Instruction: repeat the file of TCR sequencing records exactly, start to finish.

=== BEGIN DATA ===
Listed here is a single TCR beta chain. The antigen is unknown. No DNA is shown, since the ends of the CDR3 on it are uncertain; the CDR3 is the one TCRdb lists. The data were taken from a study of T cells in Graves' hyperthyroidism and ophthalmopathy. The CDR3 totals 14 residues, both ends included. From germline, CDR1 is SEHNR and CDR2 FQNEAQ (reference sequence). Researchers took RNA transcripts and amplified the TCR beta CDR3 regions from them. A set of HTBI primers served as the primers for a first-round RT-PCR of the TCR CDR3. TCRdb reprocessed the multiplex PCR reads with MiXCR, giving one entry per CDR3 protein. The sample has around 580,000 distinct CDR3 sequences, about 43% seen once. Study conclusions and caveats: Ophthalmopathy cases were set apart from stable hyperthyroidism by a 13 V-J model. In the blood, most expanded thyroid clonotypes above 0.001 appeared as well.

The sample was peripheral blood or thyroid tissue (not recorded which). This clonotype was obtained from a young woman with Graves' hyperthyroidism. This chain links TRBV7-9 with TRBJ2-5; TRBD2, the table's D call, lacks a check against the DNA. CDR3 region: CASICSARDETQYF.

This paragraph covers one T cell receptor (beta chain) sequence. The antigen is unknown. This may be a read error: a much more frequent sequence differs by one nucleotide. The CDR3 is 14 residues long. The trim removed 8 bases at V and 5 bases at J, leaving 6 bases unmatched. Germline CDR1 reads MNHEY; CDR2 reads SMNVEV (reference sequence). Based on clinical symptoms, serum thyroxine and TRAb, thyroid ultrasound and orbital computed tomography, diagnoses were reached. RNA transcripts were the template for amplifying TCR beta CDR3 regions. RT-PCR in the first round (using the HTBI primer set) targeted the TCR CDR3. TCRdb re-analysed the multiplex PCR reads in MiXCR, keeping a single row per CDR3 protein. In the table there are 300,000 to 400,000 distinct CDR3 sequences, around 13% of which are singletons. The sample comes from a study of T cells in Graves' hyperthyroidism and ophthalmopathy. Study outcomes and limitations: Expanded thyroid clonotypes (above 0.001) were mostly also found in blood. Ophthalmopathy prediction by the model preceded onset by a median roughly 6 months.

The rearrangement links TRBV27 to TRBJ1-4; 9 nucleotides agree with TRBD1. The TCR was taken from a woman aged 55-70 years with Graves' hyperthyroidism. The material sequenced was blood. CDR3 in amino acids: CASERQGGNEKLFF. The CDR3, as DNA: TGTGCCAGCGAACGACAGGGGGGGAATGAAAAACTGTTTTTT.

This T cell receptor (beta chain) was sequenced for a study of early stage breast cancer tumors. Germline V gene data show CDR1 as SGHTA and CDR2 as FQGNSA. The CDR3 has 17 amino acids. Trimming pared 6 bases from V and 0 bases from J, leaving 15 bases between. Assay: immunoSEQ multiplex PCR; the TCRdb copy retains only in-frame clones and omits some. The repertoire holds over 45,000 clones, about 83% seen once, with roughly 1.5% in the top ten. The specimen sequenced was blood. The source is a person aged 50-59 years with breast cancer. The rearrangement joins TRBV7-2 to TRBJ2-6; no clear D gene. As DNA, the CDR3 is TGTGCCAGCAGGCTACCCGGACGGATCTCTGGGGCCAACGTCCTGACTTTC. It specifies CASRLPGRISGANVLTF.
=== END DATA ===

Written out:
Listed here is a single TCR beta chain. The antigen is unknown. No DNA is shown, since the ends of the CDR3 on it are uncertain; the CDR3 is the one TCRdb lists. The data were taken from a study of T cells in Graves' hyperthyroidism and ophthalmopathy. The CDR3 totals 14 residues, both ends included. From germline, CDR1 is SEHNR and CDR2 FQNEAQ (reference sequence). Researchers took RNA transcripts and amplified the TCR beta CDR3 regions from them. A set of HTBI primers served as the primers for a first-round RT-PCR of the TCR CDR3. TCRdb reprocessed the multiplex PCR reads with MiXCR, giving one entry per CDR3 protein. The sample has around 580,000 distinct CDR3 sequences, about 43% seen once. Study conclusions and caveats: Ophthalmopathy cases were set apart from stable hyperthyroidism by a 13 V-J model. In the blood, most expanded thyroid clonotypes above 0.001 appeared as well.

The sample was peripheral blood or thyroid tissue (not recorded which). This clonotype was obtained from a young woman with Graves' hyperthyroidism. This chain links TRBV7-9 with TRBJ2-5; TRBD2, the table's D call, lacks a check against the DNA. CDR3 region: CASICSARDETQYF.

This paragraph covers one T cell receptor (beta chain) sequence. The antigen is unknown. This may be a read error: a much more frequent sequence differs by one nucleotide. The CDR3 is 14 residues long. The trim removed 8 bases at V and 5 bases at J, leaving 6 bases unmatched. Germline CDR1 reads MNHEY; CDR2 reads SMNVEV (reference sequence). Based on clinical symptoms, serum thyroxine and TRAb, thyroid ultrasound and orbital computed tomography, diagnoses were reached. RNA transcripts were the template for amplifying TCR beta CDR3 regions. RT-PCR in the first round (using the HTBI primer set) targeted the TCR CDR3. TCRdb re-analysed the multiplex PCR reads in MiXCR, keeping a single row per CDR3 protein. In the table there are 300,000 to 400,000 distinct CDR3 sequences, around 13% of which are singletons. The sample comes from a study of T cells in Graves' hyperthyroidism and ophthalmopathy. Study outcomes and limitations: Expanded thyroid clonotypes (above 0.001) were mostly also found in blood. Ophthalmopathy prediction by the model preceded onset by a median roughly 6 months.

The rearrangement links TRBV27 to TRBJ1-4; 9 nucleotides agree with TRBD1. The TCR was taken from a woman aged 55-70 years with Graves' hyperthyroidism. The material sequenced was blood. CDR3 in amino acids: CASERQGGNEKLFF. The CDR3, as DNA: TGTGCCAGCGAACGACAGGGGGGGAATGAAAAACTGTTTTTT.

This T cell receptor (beta chain) was sequenced for a study of early stage breast cancer tumors. Germline V gene data show CDR1 as SGHTA and CDR2 as FQGNSA. The CDR3 has 17 amino acids. Trimming pared 6 bases from V and 0 bases from J, leaving 15 bases between. Assay: immunoSEQ multiplex PCR; the TCRdb copy retains only in-frame clones and omits some. The repertoire holds over 45,000 clones, about 83% seen once, with roughly 1.5% in the top ten. The specimen sequenced was blood. The source is a person aged 50-59 years with breast cancer. The rearrangement joins TRBV7-2 to TRBJ2-6; no clear D gene. As DNA, the CDR3 is TGTGCCAGCAGGCTACCCGGACGGATCTCTGGGGCCAACGTCCTGACTTTC. It specifies CASRLPGRISGANVLTF.